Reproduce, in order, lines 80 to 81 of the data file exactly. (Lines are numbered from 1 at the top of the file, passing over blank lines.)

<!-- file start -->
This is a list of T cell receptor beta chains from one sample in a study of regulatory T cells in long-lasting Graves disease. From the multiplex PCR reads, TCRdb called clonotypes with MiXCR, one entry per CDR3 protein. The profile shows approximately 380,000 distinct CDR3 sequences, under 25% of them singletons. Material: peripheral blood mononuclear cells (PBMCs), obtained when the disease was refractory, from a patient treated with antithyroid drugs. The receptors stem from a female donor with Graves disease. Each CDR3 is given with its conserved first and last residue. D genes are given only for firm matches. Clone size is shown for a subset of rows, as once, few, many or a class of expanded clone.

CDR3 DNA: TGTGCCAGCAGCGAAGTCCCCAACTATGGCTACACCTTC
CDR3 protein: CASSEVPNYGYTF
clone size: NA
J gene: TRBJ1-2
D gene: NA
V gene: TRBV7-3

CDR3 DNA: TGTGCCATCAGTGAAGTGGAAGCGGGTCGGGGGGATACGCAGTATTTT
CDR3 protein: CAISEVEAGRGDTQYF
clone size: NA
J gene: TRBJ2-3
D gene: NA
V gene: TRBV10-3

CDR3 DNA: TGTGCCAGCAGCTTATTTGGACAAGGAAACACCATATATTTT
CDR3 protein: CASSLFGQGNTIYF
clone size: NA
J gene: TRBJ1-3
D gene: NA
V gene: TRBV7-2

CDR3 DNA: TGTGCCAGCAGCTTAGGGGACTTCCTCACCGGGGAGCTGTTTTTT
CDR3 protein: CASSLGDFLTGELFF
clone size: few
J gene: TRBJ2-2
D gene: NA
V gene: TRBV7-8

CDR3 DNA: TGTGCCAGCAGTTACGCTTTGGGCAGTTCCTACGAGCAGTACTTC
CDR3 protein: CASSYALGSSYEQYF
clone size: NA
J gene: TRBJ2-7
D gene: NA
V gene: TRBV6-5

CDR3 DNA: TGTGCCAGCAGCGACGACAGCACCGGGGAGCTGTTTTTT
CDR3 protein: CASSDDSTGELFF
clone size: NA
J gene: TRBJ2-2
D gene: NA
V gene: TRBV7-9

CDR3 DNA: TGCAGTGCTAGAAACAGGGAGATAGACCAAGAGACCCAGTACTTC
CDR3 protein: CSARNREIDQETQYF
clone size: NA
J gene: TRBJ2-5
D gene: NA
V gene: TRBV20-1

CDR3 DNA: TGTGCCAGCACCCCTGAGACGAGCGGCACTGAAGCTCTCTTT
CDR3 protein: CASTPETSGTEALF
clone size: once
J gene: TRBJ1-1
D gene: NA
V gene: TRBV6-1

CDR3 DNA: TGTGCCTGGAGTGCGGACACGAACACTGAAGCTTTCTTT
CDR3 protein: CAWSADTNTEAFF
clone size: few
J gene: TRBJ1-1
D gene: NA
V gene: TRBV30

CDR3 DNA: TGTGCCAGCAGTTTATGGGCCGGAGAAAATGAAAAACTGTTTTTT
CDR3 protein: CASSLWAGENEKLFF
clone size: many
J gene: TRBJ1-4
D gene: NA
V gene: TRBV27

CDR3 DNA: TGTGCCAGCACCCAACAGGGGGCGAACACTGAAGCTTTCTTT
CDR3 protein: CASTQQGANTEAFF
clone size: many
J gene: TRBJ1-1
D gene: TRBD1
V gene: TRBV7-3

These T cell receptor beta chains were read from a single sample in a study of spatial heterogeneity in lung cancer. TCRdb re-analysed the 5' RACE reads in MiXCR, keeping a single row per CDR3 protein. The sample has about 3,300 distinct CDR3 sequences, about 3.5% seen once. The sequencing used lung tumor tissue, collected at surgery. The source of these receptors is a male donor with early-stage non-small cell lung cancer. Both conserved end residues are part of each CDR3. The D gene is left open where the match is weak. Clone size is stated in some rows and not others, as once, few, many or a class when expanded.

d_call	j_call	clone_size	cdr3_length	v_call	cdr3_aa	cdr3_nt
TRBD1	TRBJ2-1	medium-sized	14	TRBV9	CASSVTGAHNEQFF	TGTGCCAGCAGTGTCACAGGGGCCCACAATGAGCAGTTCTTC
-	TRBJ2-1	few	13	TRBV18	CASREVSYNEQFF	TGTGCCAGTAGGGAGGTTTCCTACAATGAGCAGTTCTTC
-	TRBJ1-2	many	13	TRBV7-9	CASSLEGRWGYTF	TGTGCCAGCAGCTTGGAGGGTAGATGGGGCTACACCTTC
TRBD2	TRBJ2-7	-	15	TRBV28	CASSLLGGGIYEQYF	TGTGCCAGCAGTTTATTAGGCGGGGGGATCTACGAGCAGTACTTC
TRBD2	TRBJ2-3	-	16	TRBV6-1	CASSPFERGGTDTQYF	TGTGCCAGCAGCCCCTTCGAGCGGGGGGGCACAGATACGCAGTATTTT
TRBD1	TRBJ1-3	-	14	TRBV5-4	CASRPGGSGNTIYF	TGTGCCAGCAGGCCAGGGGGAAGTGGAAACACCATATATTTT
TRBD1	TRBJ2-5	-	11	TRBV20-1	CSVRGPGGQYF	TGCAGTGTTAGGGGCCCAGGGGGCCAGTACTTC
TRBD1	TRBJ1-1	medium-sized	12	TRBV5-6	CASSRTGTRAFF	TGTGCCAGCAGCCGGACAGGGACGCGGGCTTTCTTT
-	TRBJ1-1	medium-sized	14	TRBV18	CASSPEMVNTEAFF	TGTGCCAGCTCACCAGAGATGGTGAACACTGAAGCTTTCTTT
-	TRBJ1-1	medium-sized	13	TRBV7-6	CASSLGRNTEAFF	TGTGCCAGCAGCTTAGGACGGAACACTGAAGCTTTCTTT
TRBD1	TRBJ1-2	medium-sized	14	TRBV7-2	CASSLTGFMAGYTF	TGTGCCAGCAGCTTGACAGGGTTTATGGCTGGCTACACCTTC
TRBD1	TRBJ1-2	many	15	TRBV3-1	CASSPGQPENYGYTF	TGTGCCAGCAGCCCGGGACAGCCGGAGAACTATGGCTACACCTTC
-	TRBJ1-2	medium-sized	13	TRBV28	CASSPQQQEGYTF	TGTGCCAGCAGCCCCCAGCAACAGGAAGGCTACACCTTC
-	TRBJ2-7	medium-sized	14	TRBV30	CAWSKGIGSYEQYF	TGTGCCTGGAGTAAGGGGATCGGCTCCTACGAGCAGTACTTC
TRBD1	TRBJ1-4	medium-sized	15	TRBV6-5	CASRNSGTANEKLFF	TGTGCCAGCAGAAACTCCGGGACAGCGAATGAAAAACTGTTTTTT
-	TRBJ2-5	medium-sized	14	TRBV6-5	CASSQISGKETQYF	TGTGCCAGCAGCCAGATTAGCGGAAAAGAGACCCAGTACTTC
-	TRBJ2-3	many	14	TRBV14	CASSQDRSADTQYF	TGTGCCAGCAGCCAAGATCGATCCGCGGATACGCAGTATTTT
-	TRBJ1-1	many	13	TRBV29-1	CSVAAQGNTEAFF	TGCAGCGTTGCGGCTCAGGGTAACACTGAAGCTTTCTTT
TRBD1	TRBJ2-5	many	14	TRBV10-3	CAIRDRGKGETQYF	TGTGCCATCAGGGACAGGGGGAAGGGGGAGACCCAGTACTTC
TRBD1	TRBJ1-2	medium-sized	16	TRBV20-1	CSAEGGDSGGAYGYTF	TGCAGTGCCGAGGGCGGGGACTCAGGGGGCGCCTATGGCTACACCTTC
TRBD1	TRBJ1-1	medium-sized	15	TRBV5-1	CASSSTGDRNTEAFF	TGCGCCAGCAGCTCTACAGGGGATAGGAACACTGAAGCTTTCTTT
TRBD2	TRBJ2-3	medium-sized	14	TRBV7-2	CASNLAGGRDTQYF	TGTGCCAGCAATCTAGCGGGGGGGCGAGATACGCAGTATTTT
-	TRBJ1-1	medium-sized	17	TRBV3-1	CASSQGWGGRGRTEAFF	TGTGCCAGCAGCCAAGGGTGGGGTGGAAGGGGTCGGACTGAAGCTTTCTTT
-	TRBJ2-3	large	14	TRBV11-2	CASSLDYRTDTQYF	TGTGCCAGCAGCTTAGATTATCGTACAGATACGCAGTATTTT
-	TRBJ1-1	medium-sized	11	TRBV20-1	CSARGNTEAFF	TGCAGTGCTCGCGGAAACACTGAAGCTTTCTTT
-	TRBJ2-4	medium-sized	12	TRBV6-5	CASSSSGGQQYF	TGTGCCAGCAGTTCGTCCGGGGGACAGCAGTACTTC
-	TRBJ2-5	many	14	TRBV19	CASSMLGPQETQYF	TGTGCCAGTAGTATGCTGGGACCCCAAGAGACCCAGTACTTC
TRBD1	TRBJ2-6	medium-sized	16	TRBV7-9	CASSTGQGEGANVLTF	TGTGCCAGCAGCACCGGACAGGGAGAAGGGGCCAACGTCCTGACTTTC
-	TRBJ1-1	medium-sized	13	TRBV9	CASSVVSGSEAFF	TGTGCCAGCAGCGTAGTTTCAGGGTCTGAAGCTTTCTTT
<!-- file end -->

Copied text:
TRBD1	TRBJ1-2	medium-sized	14	TRBV7-2	CASSLTGFMAGYTF	TGTGCCAGCAGCTTGACAGGGTTTATGGCTGGCTACACCTTC
TRBD1	TRBJ1-2	many	15	TRBV3-1	CASSPGQPENYGYTF	TGTGCCAGCAGCCCGGGACAGCCGGAGAACTATGGCTACACCTTC